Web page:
Lacey Putney and the two dwarfs

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By John Barnhart

    As I mentioned earlier this month, although the Bedford area’s elections for board of supervisors and school board consist of six races between the incumbent and Mickey Mouse, the races for governor, lieutenant governor and attorney general each feature two candidates. There are three in the 19th District House of Delegates race.

    The incumbent is Delegate Lacey Putney. Putney was first elected to that seat in 1961 and has held it ever since. Seniority, in Virginia’s general assembly, means clout. Along with getting a license plate with just the number 1 on it, Putney’s seniority, plus the fact that he knows how to use it, means that he is chairman of the House Appropriations Committee. This is a very powerful position as this committee plays a major role in shaping the Commonwealth’s budget. He also sits on the committee that reconciles the differences between the Senate and House versions of the budget, determining its final shape. In addition, he sits on the House Privileges and Elections Committee, the body that will oversee redistricting in Virginia after the 2010 census.

    Putney is an independent. Several years ago, after the then speaker of the house was ousted following a sexual harassment scandal, Putney served as interim speaker until House Republicans selected a replacement. If he had chosen to join the Republican Party, rather than just caucusing with them, Putney probably would have become the new speaker. However, he chose to remain an independent.

    The Roanoke Times, in its Oct. 20 editorial endorsing Putney for reelection, called him “an elite power broker capable of forging important and complex financial agreements.”

    It further stated, “His skills will be in demand in the General Assembly as Virginia navigates through the remainder of the recession.”

    One of his challengers is Lew Medlin. Medlin is a Democrat. “Democrats” have made a huge fiscal mess in Washington and Medlin apparently shares his party’s penchant for fiscal irresponsibility. One of his proposals from a platform that he largely recycled from his previous run for the seat, when Putney buried him in a landslide in 2007, is a call to add pre-kindergarten to Virginia’s public schools. How he thinks Virginians can pay for this when we are struggling to maintain existing educational programs is beyond me. He apparently hasn’t put a whole lot of thought into his current run.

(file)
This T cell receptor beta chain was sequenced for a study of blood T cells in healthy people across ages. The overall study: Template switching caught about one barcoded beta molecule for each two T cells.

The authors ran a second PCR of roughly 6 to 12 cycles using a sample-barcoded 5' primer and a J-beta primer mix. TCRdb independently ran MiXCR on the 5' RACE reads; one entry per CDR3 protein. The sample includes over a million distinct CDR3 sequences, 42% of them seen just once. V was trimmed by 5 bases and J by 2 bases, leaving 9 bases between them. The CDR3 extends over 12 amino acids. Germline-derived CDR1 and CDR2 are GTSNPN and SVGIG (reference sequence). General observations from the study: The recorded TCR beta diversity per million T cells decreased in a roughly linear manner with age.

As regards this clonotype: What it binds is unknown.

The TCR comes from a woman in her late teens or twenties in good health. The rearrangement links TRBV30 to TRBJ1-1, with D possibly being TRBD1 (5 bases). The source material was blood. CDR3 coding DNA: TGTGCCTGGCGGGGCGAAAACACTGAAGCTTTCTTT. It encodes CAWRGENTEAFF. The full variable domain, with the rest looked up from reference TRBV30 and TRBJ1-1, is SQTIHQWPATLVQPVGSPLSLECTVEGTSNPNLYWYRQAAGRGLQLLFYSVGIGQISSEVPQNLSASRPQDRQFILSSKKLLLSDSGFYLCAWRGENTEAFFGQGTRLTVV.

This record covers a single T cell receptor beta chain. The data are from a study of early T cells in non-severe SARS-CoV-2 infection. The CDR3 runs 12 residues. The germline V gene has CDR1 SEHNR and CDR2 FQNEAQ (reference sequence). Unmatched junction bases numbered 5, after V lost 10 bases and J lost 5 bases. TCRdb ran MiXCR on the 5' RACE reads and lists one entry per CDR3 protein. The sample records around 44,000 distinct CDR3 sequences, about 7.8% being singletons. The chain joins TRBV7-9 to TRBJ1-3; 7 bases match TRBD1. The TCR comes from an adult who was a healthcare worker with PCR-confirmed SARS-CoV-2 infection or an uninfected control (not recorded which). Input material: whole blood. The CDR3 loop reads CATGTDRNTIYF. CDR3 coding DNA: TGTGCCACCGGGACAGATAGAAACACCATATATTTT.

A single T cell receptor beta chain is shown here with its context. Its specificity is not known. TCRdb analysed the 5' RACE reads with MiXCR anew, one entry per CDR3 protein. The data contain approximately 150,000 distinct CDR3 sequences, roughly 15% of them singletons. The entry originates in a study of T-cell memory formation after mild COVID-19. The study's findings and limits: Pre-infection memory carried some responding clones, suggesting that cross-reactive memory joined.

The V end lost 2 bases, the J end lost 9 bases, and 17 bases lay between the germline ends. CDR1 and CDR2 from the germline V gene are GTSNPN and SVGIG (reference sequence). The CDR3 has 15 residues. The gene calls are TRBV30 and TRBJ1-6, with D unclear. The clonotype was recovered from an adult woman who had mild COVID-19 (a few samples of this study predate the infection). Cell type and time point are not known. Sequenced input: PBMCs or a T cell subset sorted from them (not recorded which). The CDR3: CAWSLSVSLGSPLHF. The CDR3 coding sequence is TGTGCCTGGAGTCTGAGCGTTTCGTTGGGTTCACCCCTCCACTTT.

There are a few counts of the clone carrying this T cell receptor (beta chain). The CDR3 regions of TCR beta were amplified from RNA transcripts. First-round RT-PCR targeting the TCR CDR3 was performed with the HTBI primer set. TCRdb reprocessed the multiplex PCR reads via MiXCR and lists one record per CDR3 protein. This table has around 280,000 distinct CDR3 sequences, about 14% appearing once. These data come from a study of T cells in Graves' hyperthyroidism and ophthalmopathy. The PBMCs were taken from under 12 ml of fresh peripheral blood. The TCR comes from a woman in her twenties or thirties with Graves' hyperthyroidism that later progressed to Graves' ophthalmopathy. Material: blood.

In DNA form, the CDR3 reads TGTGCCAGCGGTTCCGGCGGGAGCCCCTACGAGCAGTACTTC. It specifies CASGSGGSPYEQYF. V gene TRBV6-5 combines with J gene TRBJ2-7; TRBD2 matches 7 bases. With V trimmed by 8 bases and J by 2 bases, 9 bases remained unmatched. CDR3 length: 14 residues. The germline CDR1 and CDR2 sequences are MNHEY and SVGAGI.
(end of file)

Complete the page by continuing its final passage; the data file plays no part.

This election is Will Smith’s first try at elected office. Smith is running as the Constitution Party candidate. The Constitution Party has some good ideas, as well as some very bad ones. One of the worst is a call for the repeal of the 17th Amendment to the Constitution which provides for the direct election of senators. They want senators to be chosen by state legislatures. This is anti-democratic.

    Another lousy idea is a call for abolishment of compulsory school attendance laws. Their idea is that parents shouldn’t be forced to send their children to government schools that they don’t approve of. The Commonwealth of Virginia already has a better idea. In addition to the option of sending their children to a private school, Virginians have broad discretion to home-school.

    Smith has adopted his party’s national platform as his own, regardless of whether or not it fits Virginia. One thing he wants is legislation to require amendments to a bill to be germane to the bill’s subject. Apparently he is unaware that Virginia’s constitution has a provision called the “single purpose rule.” This states that a bill must be limited to a single purpose and, in the House of Delegates, the Speaker of the House can eliminate an amendment to a bill that he deems to be not germane to the bill’s purpose. The delegates can override the Speaker, but the House is very strict about germaneness. Lacey Putney told me that he has never seen the Speaker overridden, in his 47 years in the House, on a germaneness ruling.

    Will Smith really needs to do some homework before making another attempt to get elected to the Virginia General Assembly. As a candidate of the Constitution Party, a party that calls for strict adherence to the federal and state constitutions, Smith’s studies should include reading Virginia’s constitution so that he will know what is actually in it.